Like many of you reading this blog, I have experienced an injury that significantly altered my path and led to several frustrating changes in my life. When I was in grade twelve, I played basketball for a local high school. I loved basketball more than most things, and I had aspirations to go on and play in university. As such, I worked extremely hard in the pre-season and by the start of the regular season, I was achieving in a way that I had not thought possible. It was a very exciting start to the season and I was beginning to see my future unfold before my eyes. Unfortunately, that “future” came to a screeching halt one day when, at practice, I was pushed, fell, and heard an ominous “pop!”. A week later, I found out that I had torn the anterior crucial ligament and meniscus in my right knee. It was a devastating blow to my plans, my team, my self-esteem and everything I had worked for up to that point. Within three years I had torn my ACL three times and my meniscus twice. Looking back at these injuries, I wish would have had the knowledge that I have now about injury prevention and had focused less on playing basketball as much as I could, and more on strengthening myself so that I could have continued to play.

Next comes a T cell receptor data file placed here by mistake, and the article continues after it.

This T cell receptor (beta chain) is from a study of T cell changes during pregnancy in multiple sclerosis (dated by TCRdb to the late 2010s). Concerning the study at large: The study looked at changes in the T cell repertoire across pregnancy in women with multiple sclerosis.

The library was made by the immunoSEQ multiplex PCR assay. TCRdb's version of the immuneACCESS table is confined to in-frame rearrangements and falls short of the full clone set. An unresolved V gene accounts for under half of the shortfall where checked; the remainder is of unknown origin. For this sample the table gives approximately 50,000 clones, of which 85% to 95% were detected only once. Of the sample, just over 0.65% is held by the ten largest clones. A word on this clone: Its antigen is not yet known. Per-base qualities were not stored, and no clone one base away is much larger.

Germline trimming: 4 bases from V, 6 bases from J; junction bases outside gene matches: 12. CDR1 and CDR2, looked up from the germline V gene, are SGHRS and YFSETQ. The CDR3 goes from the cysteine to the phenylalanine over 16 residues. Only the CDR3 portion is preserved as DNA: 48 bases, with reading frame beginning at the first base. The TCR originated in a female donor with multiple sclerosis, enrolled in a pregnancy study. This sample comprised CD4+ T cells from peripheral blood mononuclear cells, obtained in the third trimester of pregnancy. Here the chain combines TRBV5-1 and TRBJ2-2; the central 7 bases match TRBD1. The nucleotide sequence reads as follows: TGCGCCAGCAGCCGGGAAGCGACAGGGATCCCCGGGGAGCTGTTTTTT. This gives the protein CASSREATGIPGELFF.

My job now, as a small part of this team of physical therapists, trainers, and athletes who want to prevent as many junior high and high school level athletes as they can from experiencing what I did, is to bring this story, along with the International Olympic Committee’s (IOC) approved and tested training program to high schools in Southern Alberta. This program is a simple 15-20 minute, neuromuscular warm-up that contains 13 exercises aimed at strengthening different parts of the lower-body. The IOC has completed several studies that have shown that by completing this routine 2 or more times a week, an athlete’s can reduce their risk for lower body injury by up to 86%. This protocol’s exercises include agility, balance, coordination, endurance, and conditioning components that help athletes form good habits that are specifically designed to protect athlete’s knees and ankles. These good habits include: landing lightly on the balls of your feet when jumping, keeping your knees in front of your toes and pointed slightly out from your body when doing squats or bending down, as well as, the safe shifting of your body weight when pivoting and rotating on one foot. This protocol is not only simple to teach to athletes, it begins with simple exercises that gradually increase in difficulty as the athlete gets stronger and more confident in correct body movement. Teaching injury prevention to high school students entails not only teaching these good habits, but also involving and engaging them, but asking them to share about their past experiences with injuries, training, sport etc. As athletes open up about past injuries, they become a testimonial of sorts for other athletes as to the extreme importance of injury prevention. As injury prevention becomes important in the eyes of the individual athlete, he or she will be more likely to advocate for themselves when it comes to needing more time for rest and recovery, making time for this neuromuscular protocol, or even resisting the pressure to “play through the pain”.